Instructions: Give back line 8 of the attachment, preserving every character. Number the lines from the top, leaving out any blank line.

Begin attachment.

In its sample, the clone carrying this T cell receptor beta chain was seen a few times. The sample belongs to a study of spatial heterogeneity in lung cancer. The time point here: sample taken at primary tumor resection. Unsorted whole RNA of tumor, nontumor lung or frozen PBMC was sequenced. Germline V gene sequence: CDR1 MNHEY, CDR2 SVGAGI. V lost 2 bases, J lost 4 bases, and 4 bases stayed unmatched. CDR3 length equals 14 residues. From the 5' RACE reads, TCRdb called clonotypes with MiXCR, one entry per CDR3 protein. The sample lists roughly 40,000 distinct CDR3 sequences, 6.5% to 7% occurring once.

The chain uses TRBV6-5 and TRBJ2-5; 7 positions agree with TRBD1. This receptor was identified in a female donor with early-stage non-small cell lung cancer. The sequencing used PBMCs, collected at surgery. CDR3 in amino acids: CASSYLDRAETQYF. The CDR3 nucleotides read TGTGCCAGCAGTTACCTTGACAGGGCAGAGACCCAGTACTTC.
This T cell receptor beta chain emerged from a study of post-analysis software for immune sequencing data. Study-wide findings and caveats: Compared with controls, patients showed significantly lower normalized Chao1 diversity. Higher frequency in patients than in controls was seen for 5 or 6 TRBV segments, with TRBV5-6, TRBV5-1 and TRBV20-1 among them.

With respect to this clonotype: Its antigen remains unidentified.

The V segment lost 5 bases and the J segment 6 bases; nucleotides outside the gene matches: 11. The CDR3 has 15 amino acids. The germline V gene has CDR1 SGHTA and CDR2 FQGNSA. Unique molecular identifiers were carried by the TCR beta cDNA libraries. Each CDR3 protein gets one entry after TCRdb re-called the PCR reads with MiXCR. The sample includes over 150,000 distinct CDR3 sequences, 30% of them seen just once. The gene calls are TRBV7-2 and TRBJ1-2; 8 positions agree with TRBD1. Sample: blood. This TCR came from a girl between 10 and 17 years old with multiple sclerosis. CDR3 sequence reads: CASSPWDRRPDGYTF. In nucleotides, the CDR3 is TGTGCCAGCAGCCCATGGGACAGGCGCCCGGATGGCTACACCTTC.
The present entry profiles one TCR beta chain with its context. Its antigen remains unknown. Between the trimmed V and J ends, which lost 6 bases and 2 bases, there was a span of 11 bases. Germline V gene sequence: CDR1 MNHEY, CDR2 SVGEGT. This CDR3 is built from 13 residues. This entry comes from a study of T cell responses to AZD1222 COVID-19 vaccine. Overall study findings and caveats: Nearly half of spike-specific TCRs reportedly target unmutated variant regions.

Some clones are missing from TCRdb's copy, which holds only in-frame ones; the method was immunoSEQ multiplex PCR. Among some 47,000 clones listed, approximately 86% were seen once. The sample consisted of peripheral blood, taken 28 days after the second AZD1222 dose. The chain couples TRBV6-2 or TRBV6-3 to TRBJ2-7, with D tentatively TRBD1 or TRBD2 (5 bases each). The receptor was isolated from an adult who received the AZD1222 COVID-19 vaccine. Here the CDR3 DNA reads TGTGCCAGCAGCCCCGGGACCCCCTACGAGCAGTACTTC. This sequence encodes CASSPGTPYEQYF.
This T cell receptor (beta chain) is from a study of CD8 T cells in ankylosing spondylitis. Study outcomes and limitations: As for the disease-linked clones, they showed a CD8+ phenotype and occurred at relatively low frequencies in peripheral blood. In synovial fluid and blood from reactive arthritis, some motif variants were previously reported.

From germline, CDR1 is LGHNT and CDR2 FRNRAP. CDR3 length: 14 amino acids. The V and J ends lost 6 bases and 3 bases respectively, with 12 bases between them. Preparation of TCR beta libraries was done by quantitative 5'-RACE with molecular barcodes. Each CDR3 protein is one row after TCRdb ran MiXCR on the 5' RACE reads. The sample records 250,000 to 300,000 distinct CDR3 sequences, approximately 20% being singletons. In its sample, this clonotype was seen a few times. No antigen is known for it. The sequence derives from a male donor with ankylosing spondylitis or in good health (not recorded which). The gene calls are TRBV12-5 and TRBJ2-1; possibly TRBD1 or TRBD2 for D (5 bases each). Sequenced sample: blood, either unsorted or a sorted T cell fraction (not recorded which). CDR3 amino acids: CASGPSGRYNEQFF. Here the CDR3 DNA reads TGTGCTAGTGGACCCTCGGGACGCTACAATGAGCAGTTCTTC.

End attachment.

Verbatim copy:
This T cell receptor (beta chain) is from a study of CD8 T cells in ankylosing spondylitis. Study outcomes and limitations: As for the disease-linked clones, they showed a CD8+ phenotype and occurred at relatively low frequencies in peripheral blood. In synovial fluid and blood from reactive arthritis, some motif variants were previously reported.